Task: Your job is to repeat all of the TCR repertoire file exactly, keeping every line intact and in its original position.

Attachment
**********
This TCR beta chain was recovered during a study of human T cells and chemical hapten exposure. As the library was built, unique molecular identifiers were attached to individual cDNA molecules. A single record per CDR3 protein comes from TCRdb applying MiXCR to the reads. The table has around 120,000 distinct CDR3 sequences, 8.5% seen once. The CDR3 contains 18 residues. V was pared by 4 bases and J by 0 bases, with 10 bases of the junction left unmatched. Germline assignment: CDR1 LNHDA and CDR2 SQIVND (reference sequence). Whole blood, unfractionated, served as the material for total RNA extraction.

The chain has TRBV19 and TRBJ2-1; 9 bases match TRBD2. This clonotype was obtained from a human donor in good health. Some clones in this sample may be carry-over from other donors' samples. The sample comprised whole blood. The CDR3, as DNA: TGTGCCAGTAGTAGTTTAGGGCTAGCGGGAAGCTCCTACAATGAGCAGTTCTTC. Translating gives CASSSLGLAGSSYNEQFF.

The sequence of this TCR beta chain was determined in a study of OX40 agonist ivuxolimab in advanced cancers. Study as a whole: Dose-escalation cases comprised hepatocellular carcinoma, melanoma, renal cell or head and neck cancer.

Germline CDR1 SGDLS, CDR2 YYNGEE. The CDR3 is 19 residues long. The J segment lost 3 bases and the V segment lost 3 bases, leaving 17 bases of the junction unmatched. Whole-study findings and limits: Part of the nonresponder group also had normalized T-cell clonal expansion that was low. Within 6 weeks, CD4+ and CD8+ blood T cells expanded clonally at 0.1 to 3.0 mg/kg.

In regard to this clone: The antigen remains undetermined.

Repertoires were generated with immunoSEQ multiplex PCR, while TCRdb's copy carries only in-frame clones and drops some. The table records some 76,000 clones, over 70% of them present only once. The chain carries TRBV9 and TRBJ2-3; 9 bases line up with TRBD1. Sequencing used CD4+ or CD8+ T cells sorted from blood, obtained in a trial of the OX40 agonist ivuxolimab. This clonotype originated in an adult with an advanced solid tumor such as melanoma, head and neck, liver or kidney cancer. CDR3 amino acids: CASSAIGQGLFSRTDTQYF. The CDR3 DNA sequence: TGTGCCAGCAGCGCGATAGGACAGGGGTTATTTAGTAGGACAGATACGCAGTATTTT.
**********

This TCR beta chain was recovered during a study of human T cells and chemical hapten exposure. As the library was built, unique molecular identifiers were attached to individual cDNA molecules. A single record per CDR3 protein comes from TCRdb applying MiXCR to the reads. The table has around 120,000 distinct CDR3 sequences, 8.5% seen once. The CDR3 contains 18 residues. V was pared by 4 bases and J by 0 bases, with 10 bases of the junction left unmatched. Germline assignment: CDR1 LNHDA and CDR2 SQIVND (reference sequence). Whole blood, unfractionated, served as the material for total RNA extraction.

The chain has TRBV19 and TRBJ2-1; 9 bases match TRBD2. This clonotype was obtained from a human donor in good health. Some clones in this sample may be carry-over from other donors' samples. The sample comprised whole blood. The CDR3, as DNA: TGTGCCAGTAGTAGTTTAGGGCTAGCGGGAAGCTCCTACAATGAGCAGTTCTTC. Translating gives CASSSLGLAGSSYNEQFF.

The sequence of this TCR beta chain was determined in a study of OX40 agonist ivuxolimab in advanced cancers. Study as a whole: Dose-escalation cases comprised hepatocellular carcinoma, melanoma, renal cell or head and neck cancer.

Germline CDR1 SGDLS, CDR2 YYNGEE. The CDR3 is 19 residues long. The J segment lost 3 bases and the V segment lost 3 bases, leaving 17 bases of the junction unmatched. Whole-study findings and limits: Part of the nonresponder group also had normalized T-cell clonal expansion that was low. Within 6 weeks, CD4+ and CD8+ blood T cells expanded clonally at 0.1 to 3.0 mg/kg.

In regard to this clone: The antigen remains undetermined.

Repertoires were generated with immunoSEQ multiplex PCR, while TCRdb's copy carries only in-frame clones and drops some. The table records some 76,000 clones, over 70% of them present only once. The chain carries TRBV9 and TRBJ2-3; 9 bases line up with TRBD1. Sequencing used CD4+ or CD8+ T cells sorted from blood, obtained in a trial of the OX40 agonist ivuxolimab. This clonotype originated in an adult with an advanced solid tumor such as melanoma, head and neck, liver or kidney cancer. CDR3 amino acids: CASSAIGQGLFSRTDTQYF. The CDR3 DNA sequence: TGTGCCAGCAGCGCGATAGGACAGGGGTTATTTAGTAGGACAGATACGCAGTATTTT.